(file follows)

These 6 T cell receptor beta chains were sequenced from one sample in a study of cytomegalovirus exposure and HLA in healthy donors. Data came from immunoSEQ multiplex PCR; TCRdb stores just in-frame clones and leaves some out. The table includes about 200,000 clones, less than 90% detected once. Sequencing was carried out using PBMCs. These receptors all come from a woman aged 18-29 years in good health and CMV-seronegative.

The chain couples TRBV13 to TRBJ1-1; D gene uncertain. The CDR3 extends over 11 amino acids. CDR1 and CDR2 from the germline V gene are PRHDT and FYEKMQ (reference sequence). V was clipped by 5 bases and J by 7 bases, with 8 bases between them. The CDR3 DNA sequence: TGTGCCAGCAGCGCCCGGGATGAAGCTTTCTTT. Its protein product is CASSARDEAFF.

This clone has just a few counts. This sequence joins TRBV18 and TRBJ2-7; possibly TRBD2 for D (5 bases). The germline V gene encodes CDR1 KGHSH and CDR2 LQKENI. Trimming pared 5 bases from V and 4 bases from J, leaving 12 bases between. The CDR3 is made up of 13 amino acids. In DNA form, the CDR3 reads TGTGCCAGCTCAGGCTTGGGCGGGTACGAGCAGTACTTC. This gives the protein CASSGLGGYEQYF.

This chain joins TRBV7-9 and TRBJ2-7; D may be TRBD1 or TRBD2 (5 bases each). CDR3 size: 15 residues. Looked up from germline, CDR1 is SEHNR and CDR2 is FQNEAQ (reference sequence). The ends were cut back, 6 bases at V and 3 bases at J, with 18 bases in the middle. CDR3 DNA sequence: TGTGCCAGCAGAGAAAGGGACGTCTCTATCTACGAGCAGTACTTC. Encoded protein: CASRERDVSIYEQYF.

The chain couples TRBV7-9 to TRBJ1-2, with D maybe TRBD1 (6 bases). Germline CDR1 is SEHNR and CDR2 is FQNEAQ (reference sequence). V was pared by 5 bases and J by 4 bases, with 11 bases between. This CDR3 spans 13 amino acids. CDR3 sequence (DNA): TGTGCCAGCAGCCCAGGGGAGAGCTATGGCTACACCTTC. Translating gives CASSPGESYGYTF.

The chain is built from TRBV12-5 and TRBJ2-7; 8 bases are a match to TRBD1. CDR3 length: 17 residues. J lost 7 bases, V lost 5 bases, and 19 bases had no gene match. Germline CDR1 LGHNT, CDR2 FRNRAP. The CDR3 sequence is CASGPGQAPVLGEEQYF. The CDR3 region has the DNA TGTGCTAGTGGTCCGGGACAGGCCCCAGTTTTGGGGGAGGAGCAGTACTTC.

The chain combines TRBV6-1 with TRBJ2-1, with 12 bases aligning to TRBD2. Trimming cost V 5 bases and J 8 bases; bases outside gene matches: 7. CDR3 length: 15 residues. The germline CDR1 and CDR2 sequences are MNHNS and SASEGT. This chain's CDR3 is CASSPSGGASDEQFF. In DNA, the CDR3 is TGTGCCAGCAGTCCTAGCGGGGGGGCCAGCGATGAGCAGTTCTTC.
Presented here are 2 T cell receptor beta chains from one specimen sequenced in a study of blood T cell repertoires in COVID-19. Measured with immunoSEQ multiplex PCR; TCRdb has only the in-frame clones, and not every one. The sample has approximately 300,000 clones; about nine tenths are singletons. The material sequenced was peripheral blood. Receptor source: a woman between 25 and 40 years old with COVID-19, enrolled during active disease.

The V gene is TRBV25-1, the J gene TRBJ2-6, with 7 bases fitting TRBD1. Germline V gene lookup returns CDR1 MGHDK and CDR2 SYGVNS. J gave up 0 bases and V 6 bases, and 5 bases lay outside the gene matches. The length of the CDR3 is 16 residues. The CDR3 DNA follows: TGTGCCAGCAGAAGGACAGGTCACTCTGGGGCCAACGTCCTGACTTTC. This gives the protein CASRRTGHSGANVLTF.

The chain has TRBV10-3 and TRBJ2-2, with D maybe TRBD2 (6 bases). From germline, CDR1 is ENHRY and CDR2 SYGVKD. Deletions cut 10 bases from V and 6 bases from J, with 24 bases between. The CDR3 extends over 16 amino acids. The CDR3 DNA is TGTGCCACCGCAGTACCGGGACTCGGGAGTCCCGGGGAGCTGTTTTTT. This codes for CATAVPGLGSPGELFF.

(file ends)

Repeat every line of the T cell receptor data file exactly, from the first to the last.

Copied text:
These 6 T cell receptor beta chains were sequenced from one sample in a study of cytomegalovirus exposure and HLA in healthy donors. Data came from immunoSEQ multiplex PCR; TCRdb stores just in-frame clones and leaves some out. The table includes about 200,000 clones, less than 90% detected once. Sequencing was carried out using PBMCs. These receptors all come from a woman aged 18-29 years in good health and CMV-seronegative.

The chain couples TRBV13 to TRBJ1-1; D gene uncertain. The CDR3 extends over 11 amino acids. CDR1 and CDR2 from the germline V gene are PRHDT and FYEKMQ (reference sequence). V was clipped by 5 bases and J by 7 bases, with 8 bases between them. The CDR3 DNA sequence: TGTGCCAGCAGCGCCCGGGATGAAGCTTTCTTT. Its protein product is CASSARDEAFF.

This clone has just a few counts. This sequence joins TRBV18 and TRBJ2-7; possibly TRBD2 for D (5 bases). The germline V gene encodes CDR1 KGHSH and CDR2 LQKENI. Trimming pared 5 bases from V and 4 bases from J, leaving 12 bases between. The CDR3 is made up of 13 amino acids. In DNA form, the CDR3 reads TGTGCCAGCTCAGGCTTGGGCGGGTACGAGCAGTACTTC. This gives the protein CASSGLGGYEQYF.

This chain joins TRBV7-9 and TRBJ2-7; D may be TRBD1 or TRBD2 (5 bases each). CDR3 size: 15 residues. Looked up from germline, CDR1 is SEHNR and CDR2 is FQNEAQ (reference sequence). The ends were cut back, 6 bases at V and 3 bases at J, with 18 bases in the middle. CDR3 DNA sequence: TGTGCCAGCAGAGAAAGGGACGTCTCTATCTACGAGCAGTACTTC. Encoded protein: CASRERDVSIYEQYF.

The chain couples TRBV7-9 to TRBJ1-2, with D maybe TRBD1 (6 bases). Germline CDR1 is SEHNR and CDR2 is FQNEAQ (reference sequence). V was pared by 5 bases and J by 4 bases, with 11 bases between. This CDR3 spans 13 amino acids. CDR3 sequence (DNA): TGTGCCAGCAGCCCAGGGGAGAGCTATGGCTACACCTTC. Translating gives CASSPGESYGYTF.

The chain is built from TRBV12-5 and TRBJ2-7; 8 bases are a match to TRBD1. CDR3 length: 17 residues. J lost 7 bases, V lost 5 bases, and 19 bases had no gene match. Germline CDR1 LGHNT, CDR2 FRNRAP. The CDR3 sequence is CASGPGQAPVLGEEQYF. The CDR3 region has the DNA TGTGCTAGTGGTCCGGGACAGGCCCCAGTTTTGGGGGAGGAGCAGTACTTC.

The chain combines TRBV6-1 with TRBJ2-1, with 12 bases aligning to TRBD2. Trimming cost V 5 bases and J 8 bases; bases outside gene matches: 7. CDR3 length: 15 residues. The germline CDR1 and CDR2 sequences are MNHNS and SASEGT. This chain's CDR3 is CASSPSGGASDEQFF. In DNA, the CDR3 is TGTGCCAGCAGTCCTAGCGGGGGGGCCAGCGATGAGCAGTTCTTC.
Presented here are 2 T cell receptor beta chains from one specimen sequenced in a study of blood T cell repertoires in COVID-19. Measured with immunoSEQ multiplex PCR; TCRdb has only the in-frame clones, and not every one. The sample has approximately 300,000 clones; about nine tenths are singletons. The material sequenced was peripheral blood. Receptor source: a woman between 25 and 40 years old with COVID-19, enrolled during active disease.

The V gene is TRBV25-1, the J gene TRBJ2-6, with 7 bases fitting TRBD1. Germline V gene lookup returns CDR1 MGHDK and CDR2 SYGVNS. J gave up 0 bases and V 6 bases, and 5 bases lay outside the gene matches. The length of the CDR3 is 16 residues. The CDR3 DNA follows: TGTGCCAGCAGAAGGACAGGTCACTCTGGGGCCAACGTCCTGACTTTC. This gives the protein CASRRTGHSGANVLTF.

The chain has TRBV10-3 and TRBJ2-2, with D maybe TRBD2 (6 bases). From germline, CDR1 is ENHRY and CDR2 SYGVKD. Deletions cut 10 bases from V and 6 bases from J, with 24 bases between. The CDR3 extends over 16 amino acids. The CDR3 DNA is TGTGCCACCGCAGTACCGGGACTCGGGAGTCCCGGGGAGCTGTTTTTT. This codes for CATAVPGLGSPGELFF.